Opening this week at Rome’s MAXXI is an exhibition honoring the late Alessandro Anselmi. Curated by his son and associate Valentino Anselmi and Valerio Palmieri, this important exhibition consists of 100 exquisite drawings, models, and watercolors from the 1960s through 2002. The show is organized thematically to lead the viewer through various aspects of Anselmi’s ouerve: the Architect’s Dream, the Geometry of Memory, the Figuration of the Modern, Fragments and Enclosures, Geometrized Nature.
Among the projects on view are his cemetery of Parabita in Puglia, the State Archive in Florence, the restructuring of Piazza dei Navigatori in Rome. The exhibition highlights an architect who was in many ways radical, but fully inserted into the dynamics of the contemporary debate, but always guided by a passion for history, and intensely sensitive to issues of place and context. One senses his profoundly Roman formation. His vision—intimate and almost oneiric—allowing us to speculate on its possible metaphysical influences.
Review> LOT-EK Designs the Exhibition, Erasmus Effect, On the Past and Future of Italian Architecture
The Erasmus Effect: Italian Architect’s Abroad
Through April 6, 2014
The architecture and urbanism of Italy has long been an inspiration to architects from other parts of the world. From the grand tours of Lord Burlington and Thomas Jefferson to the establishment of the American, French, and British Academies, Robert Venturi’s lessons learned from Rome, and the enormous influence of Manfredo Tafuri, Italy has been important to how we view architecture and livable cities. But now an exhibition, The Erasmus Effect: Italian Architect’s Abroad, opening today at Rome’s MAXXI Museum details how the world is enriched when Italian born and educated architects emigrate and find success abroad.
Here in New York, we’re excited to see CODA’s massive Party Wall installation made of scrap from skateboard manufacturing rise at MoMA PS1 for this year’s Young Architects Program (YAP). But the annual YAP, which recognizes emerging architects and invites them to design and build a temporary installation, has gone global. MoMA has announced the third installment of YAP at Rome’s MAXXI museum designed by bam! bottega di architettura metropolitan and has launched a new program in Istanbul won by SO? Architecture and Ideas.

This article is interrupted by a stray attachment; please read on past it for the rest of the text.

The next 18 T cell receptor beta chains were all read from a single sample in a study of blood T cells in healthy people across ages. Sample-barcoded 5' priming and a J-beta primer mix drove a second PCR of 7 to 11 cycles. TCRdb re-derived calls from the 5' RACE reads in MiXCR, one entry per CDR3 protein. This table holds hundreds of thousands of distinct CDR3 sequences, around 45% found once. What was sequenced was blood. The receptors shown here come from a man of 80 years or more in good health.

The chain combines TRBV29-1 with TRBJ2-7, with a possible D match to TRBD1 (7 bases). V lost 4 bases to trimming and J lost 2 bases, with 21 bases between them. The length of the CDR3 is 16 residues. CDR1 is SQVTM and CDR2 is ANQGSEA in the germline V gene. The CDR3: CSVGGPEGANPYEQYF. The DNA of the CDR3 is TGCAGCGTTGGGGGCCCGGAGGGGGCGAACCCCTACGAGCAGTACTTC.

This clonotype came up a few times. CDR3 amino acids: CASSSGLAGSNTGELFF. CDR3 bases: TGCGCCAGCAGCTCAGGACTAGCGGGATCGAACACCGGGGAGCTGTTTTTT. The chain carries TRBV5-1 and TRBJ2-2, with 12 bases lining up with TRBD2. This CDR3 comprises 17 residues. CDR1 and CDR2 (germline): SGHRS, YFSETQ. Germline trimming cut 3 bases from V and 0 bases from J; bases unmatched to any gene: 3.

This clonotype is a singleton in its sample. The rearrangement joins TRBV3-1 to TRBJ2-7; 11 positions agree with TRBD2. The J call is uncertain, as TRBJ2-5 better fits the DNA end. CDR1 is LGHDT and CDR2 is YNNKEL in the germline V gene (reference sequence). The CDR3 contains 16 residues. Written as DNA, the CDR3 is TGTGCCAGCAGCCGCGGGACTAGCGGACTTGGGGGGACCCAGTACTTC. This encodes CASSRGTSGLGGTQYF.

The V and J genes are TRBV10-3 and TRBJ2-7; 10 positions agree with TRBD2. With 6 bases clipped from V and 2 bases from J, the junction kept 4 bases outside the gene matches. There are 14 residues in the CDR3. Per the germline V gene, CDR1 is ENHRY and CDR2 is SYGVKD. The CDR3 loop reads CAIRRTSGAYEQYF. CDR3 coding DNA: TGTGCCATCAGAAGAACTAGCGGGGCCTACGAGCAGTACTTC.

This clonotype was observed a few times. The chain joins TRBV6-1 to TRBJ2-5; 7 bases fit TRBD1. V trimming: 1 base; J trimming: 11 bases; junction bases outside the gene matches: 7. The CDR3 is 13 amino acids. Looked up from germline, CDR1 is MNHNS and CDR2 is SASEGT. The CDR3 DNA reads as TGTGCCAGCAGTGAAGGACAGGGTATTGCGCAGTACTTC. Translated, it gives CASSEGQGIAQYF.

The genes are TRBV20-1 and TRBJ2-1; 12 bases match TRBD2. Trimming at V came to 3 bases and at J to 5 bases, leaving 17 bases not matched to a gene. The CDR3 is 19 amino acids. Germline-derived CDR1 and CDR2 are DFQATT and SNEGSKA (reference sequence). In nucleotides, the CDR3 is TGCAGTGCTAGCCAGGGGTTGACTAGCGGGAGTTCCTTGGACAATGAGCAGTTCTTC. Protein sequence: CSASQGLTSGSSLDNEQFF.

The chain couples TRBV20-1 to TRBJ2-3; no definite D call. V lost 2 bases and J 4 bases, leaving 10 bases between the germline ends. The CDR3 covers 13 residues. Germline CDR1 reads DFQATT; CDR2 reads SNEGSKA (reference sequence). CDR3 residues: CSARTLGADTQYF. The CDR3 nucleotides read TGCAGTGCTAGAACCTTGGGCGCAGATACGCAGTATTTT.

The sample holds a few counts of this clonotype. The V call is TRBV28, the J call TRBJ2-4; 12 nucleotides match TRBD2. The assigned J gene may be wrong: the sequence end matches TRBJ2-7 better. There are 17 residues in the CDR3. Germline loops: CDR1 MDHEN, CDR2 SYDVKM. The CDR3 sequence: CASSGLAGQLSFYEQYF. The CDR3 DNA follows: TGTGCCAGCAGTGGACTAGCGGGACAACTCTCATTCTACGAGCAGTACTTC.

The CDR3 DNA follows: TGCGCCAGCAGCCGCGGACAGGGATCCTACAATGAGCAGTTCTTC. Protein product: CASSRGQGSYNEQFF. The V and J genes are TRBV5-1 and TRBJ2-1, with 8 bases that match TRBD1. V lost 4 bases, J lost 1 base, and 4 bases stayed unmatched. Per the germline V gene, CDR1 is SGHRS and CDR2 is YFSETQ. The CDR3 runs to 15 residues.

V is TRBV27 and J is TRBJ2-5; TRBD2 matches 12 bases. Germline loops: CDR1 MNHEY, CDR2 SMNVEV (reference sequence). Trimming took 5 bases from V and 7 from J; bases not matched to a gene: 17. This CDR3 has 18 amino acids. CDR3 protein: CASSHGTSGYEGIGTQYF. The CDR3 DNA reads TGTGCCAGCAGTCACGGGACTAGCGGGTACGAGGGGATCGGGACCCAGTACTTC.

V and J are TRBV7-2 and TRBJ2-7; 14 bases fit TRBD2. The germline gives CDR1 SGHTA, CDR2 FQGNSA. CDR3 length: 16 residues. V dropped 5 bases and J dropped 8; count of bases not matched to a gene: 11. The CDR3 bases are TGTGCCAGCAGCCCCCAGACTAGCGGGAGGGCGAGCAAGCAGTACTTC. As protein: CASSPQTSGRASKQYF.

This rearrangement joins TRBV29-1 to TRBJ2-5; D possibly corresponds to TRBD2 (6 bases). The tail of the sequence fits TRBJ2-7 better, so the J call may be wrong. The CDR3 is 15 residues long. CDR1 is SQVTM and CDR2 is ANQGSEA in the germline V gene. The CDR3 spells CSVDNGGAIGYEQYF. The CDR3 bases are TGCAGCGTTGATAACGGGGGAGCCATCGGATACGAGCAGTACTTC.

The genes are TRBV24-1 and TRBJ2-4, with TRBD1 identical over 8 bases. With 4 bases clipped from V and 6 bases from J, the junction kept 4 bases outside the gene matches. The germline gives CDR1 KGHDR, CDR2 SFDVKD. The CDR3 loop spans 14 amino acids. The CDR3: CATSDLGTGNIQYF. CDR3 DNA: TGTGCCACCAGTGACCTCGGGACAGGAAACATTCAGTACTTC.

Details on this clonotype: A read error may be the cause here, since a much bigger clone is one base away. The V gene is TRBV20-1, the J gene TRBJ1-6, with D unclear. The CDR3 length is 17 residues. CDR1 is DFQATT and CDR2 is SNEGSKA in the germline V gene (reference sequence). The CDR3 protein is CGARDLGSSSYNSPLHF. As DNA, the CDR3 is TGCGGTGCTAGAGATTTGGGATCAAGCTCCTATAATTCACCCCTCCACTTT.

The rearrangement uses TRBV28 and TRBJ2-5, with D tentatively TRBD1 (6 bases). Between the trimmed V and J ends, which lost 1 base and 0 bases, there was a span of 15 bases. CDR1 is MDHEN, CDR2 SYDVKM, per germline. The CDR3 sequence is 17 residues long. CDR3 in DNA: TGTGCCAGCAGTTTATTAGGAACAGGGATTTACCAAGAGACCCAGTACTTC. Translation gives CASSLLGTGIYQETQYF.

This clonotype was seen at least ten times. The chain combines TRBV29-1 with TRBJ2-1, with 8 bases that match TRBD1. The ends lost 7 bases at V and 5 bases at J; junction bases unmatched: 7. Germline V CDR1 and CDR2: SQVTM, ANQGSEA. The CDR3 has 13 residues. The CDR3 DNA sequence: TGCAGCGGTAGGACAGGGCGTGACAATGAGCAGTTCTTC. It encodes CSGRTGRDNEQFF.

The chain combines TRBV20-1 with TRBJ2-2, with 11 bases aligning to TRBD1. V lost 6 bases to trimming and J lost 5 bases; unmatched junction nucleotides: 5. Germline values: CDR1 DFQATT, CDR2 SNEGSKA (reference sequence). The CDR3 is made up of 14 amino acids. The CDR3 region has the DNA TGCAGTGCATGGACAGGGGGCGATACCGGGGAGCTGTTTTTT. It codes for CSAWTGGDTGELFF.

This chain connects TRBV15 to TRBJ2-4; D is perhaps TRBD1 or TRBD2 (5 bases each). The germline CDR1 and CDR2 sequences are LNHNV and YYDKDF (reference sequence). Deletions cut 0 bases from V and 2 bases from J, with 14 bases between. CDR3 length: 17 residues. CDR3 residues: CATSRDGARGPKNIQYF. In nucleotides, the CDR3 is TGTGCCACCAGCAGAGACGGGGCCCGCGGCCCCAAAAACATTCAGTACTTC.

If your interested in how many people viewed Christian Marclay’s The Clock exhibition at the Centre Pompidou (6,996 for its three day run) in 2011 then The Art Newspaper‘s yearly round up of the top exhibitions makes great reading. This year the list breaks out Architecture and Design exhibitions and New York’s MoMA is the clear winner.
Earlier this month, we were first to bring you renderings of HWKN’s planned installation for MoMA’s P.S. 1 Young Architects Program (YAP), but now AN has learned that YAP’s counterpart in Rome has selected Urban Movement Design’s proposal for a series of sinuous benches and archways covered in grass and hanging plants as the winner to fill Zaha Hadid’s MAXXI museum piazza this June.
The prestigious Young Architects Program put on by the Museum of Modern Art and MoMA P.S.1 in New York has announced that it’s teaming up with Rome’s National Museum of 21st Century Arts, or MAXXI, to host a second outdoor installation at the new Zaha Hadid museum.
Read more: Officials hope for a local feel as finalists are announced.